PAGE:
Introduction to Real Estate Valuation:

Real Estate Valuation

If you own real estate in just about any location in the United States you are very familiar with the taxes you pay for the property.  But do you know how or why the value is what it is?  The following will help decipher the mystery behind your property value and give you some insight on the options you have to ensure your tax liability makes sense.

What is Real Estate Valuation?

Real Estate Valuation in the simplest of terms is the value a property is “worth”.  How you determine “worth” can come from a number of methods and can be subjective.  The main methods of valuing a property are Cost Approach, Income Approach and Sale Comparison Approach.  The method used depends on the use of the property, the age or other factors that are current to the property.

Does my property value make sense?

An initial conversation with a valuation professional will include the following topics:

  1. Property Facts – This will include, but is not limited to, the location of the property, usage, property financials (if applicable), rent roll (if applicable), deferred maintenance and if the property is under any incentive or other agreements that may impact the valuation.  These facts will help determine the valuation method(s) that will be used to calculate the most accurate value of the property.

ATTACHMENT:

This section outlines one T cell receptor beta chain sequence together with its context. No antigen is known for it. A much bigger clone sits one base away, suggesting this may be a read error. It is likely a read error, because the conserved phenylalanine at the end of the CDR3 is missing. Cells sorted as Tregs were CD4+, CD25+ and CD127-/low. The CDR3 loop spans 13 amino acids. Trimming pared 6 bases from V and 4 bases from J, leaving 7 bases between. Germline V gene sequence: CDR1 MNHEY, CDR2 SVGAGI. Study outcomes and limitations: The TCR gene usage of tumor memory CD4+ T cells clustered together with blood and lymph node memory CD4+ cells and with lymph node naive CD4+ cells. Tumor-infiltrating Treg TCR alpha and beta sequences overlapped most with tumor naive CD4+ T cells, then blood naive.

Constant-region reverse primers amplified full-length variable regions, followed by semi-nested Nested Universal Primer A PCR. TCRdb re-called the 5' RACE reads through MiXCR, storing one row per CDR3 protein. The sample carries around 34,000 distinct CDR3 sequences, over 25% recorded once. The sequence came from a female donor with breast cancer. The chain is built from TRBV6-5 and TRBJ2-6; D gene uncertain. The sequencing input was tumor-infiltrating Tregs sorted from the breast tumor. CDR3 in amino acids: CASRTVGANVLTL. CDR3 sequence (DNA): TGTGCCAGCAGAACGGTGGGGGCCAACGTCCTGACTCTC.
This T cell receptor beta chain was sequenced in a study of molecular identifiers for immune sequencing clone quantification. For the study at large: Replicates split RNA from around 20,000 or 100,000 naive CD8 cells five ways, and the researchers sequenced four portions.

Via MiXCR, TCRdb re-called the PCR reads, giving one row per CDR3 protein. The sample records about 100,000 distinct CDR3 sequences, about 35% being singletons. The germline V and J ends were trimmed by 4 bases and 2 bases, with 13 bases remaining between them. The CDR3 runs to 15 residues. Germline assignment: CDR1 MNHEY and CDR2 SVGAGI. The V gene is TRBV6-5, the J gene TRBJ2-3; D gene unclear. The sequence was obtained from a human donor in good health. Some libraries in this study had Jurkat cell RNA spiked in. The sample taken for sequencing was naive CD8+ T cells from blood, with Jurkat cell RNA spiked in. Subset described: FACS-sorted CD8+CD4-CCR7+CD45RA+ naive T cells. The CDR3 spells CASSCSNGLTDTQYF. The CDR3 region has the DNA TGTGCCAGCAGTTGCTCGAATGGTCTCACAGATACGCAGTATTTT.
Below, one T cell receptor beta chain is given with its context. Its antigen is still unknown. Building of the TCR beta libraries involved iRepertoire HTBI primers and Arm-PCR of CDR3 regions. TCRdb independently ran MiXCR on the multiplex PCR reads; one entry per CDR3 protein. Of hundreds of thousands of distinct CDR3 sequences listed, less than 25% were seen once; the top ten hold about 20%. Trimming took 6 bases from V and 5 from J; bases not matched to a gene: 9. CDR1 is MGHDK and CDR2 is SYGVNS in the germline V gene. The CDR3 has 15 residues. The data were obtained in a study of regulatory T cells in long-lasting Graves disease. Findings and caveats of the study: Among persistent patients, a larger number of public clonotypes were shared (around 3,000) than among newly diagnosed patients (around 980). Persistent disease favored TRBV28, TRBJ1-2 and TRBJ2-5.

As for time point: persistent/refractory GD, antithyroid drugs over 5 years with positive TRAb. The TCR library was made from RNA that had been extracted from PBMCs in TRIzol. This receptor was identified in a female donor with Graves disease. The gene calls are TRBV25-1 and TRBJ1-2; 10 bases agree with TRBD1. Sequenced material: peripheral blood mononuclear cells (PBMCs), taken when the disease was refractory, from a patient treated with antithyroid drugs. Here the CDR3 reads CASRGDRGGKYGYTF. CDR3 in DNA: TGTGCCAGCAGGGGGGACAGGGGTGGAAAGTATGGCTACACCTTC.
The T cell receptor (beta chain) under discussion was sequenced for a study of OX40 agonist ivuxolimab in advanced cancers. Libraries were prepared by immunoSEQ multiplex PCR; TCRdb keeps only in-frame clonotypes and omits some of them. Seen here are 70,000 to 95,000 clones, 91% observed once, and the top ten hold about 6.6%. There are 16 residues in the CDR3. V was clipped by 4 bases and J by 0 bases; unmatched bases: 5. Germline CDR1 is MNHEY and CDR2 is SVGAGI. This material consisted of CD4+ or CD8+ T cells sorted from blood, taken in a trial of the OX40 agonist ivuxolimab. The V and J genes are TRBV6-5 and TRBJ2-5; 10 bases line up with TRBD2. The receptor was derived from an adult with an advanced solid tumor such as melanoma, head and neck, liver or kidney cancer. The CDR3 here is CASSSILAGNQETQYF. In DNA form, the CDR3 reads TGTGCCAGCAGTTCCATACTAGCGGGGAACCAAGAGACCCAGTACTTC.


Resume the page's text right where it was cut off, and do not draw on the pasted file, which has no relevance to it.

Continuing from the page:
2. What is it you want to accomplish? – Do you want to ensure the value is accurate, lower your tax liability and/or ensure the property is competitive in the market place?  These are a few of the reasons to review the valuation and we want to ensure the approach lines up.
  3. Process – Once the valuation analysis is complete, we would review it with the taxpayer to determine the plan of action.  Included in any plan would be a cost benefit analysis and likelihood of success discussions to enable the taxpayer to make a decision on how to proceed.

What are the basic valuation methods?

In our next few posts, we’ll take a closer look at the three main approaches to valuation, including:

  1. Cost approach
  2. Income approach
  3. Sales Comparison approach

In the meantime, if you have real estate valuation issues or questions about real estate valuation services, please contact Holly Swisher, CMI, Columbus, Ohio CPA firm Clarus Partners at or 614-256-3445.

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